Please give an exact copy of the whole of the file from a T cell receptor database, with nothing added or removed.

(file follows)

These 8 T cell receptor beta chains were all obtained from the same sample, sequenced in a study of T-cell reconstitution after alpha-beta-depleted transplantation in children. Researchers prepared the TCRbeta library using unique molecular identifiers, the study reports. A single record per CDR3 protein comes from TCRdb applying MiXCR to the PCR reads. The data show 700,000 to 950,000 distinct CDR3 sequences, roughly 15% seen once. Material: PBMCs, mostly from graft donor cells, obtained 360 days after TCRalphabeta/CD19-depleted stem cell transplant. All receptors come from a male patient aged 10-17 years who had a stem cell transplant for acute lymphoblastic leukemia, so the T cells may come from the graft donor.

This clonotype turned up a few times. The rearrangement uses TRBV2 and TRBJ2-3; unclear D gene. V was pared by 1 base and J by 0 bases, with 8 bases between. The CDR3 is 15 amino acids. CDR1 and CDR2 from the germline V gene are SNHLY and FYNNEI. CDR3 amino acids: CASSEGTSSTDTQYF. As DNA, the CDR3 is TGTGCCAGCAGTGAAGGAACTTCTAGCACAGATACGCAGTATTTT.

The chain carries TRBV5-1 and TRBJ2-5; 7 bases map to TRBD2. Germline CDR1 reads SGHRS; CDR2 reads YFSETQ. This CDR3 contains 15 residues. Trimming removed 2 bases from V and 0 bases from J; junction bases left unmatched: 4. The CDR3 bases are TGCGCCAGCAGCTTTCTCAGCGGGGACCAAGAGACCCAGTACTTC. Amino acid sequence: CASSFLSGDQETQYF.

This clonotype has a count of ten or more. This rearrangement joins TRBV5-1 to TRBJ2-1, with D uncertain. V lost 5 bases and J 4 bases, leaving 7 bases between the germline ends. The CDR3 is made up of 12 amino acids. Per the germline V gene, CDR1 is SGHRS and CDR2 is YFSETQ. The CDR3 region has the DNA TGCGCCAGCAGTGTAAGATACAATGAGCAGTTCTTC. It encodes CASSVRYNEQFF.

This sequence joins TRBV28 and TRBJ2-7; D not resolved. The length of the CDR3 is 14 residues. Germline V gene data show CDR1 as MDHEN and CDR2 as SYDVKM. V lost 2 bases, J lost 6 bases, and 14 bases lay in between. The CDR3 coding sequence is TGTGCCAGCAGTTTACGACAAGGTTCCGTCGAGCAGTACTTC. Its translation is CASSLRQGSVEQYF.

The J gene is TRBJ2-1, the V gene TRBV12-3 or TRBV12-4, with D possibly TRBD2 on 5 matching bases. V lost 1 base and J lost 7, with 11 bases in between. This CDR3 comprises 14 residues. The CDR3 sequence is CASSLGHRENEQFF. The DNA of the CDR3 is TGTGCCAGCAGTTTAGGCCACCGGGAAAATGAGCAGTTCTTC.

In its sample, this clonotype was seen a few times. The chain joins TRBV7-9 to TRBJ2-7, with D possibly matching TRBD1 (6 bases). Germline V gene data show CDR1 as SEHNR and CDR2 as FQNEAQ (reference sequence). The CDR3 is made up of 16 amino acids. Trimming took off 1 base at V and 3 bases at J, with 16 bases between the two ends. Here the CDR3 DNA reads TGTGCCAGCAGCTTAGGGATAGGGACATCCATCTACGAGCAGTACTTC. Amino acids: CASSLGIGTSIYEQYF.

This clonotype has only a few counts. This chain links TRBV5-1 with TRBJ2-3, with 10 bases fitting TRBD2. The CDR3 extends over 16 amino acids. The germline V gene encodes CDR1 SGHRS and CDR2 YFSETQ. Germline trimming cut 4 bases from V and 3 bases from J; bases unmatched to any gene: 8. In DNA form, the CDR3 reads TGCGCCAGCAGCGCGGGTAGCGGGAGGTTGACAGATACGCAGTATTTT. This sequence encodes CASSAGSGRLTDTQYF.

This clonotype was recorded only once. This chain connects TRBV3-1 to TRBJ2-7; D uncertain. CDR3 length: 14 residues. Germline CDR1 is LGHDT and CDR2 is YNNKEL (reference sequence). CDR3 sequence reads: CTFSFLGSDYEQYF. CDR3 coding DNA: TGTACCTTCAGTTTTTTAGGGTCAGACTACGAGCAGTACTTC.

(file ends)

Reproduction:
These 8 T cell receptor beta chains were all obtained from the same sample, sequenced in a study of T-cell reconstitution after alpha-beta-depleted transplantation in children. Researchers prepared the TCRbeta library using unique molecular identifiers, the study reports. A single record per CDR3 protein comes from TCRdb applying MiXCR to the PCR reads. The data show 700,000 to 950,000 distinct CDR3 sequences, roughly 15% seen once. Material: PBMCs, mostly from graft donor cells, obtained 360 days after TCRalphabeta/CD19-depleted stem cell transplant. All receptors come from a male patient aged 10-17 years who had a stem cell transplant for acute lymphoblastic leukemia, so the T cells may come from the graft donor.

This clonotype turned up a few times. The rearrangement uses TRBV2 and TRBJ2-3; unclear D gene. V was pared by 1 base and J by 0 bases, with 8 bases between. The CDR3 is 15 amino acids. CDR1 and CDR2 from the germline V gene are SNHLY and FYNNEI. CDR3 amino acids: CASSEGTSSTDTQYF. As DNA, the CDR3 is TGTGCCAGCAGTGAAGGAACTTCTAGCACAGATACGCAGTATTTT.

The chain carries TRBV5-1 and TRBJ2-5; 7 bases map to TRBD2. Germline CDR1 reads SGHRS; CDR2 reads YFSETQ. This CDR3 contains 15 residues. Trimming removed 2 bases from V and 0 bases from J; junction bases left unmatched: 4. The CDR3 bases are TGCGCCAGCAGCTTTCTCAGCGGGGACCAAGAGACCCAGTACTTC. Amino acid sequence: CASSFLSGDQETQYF.

This clonotype has a count of ten or more. This rearrangement joins TRBV5-1 to TRBJ2-1, with D uncertain. V lost 5 bases and J 4 bases, leaving 7 bases between the germline ends. The CDR3 is made up of 12 amino acids. Per the germline V gene, CDR1 is SGHRS and CDR2 is YFSETQ. The CDR3 region has the DNA TGCGCCAGCAGTGTAAGATACAATGAGCAGTTCTTC. It encodes CASSVRYNEQFF.

This sequence joins TRBV28 and TRBJ2-7; D not resolved. The length of the CDR3 is 14 residues. Germline V gene data show CDR1 as MDHEN and CDR2 as SYDVKM. V lost 2 bases, J lost 6 bases, and 14 bases lay in between. The CDR3 coding sequence is TGTGCCAGCAGTTTACGACAAGGTTCCGTCGAGCAGTACTTC. Its translation is CASSLRQGSVEQYF.

The J gene is TRBJ2-1, the V gene TRBV12-3 or TRBV12-4, with D possibly TRBD2 on 5 matching bases. V lost 1 base and J lost 7, with 11 bases in between. This CDR3 comprises 14 residues. The CDR3 sequence is CASSLGHRENEQFF. The DNA of the CDR3 is TGTGCCAGCAGTTTAGGCCACCGGGAAAATGAGCAGTTCTTC.

In its sample, this clonotype was seen a few times. The chain joins TRBV7-9 to TRBJ2-7, with D possibly matching TRBD1 (6 bases). Germline V gene data show CDR1 as SEHNR and CDR2 as FQNEAQ (reference sequence). The CDR3 is made up of 16 amino acids. Trimming took off 1 base at V and 3 bases at J, with 16 bases between the two ends. Here the CDR3 DNA reads TGTGCCAGCAGCTTAGGGATAGGGACATCCATCTACGAGCAGTACTTC. Amino acids: CASSLGIGTSIYEQYF.

This clonotype has only a few counts. This chain links TRBV5-1 with TRBJ2-3, with 10 bases fitting TRBD2. The CDR3 extends over 16 amino acids. The germline V gene encodes CDR1 SGHRS and CDR2 YFSETQ. Germline trimming cut 4 bases from V and 3 bases from J; bases unmatched to any gene: 8. In DNA form, the CDR3 reads TGCGCCAGCAGCGCGGGTAGCGGGAGGTTGACAGATACGCAGTATTTT. This sequence encodes CASSAGSGRLTDTQYF.

This clonotype was recorded only once. This chain connects TRBV3-1 to TRBJ2-7; D uncertain. CDR3 length: 14 residues. Germline CDR1 is LGHDT and CDR2 is YNNKEL (reference sequence). CDR3 sequence reads: CTFSFLGSDYEQYF. CDR3 coding DNA: TGTACCTTCAGTTTTTTAGGGTCAGACTACGAGCAGTACTTC.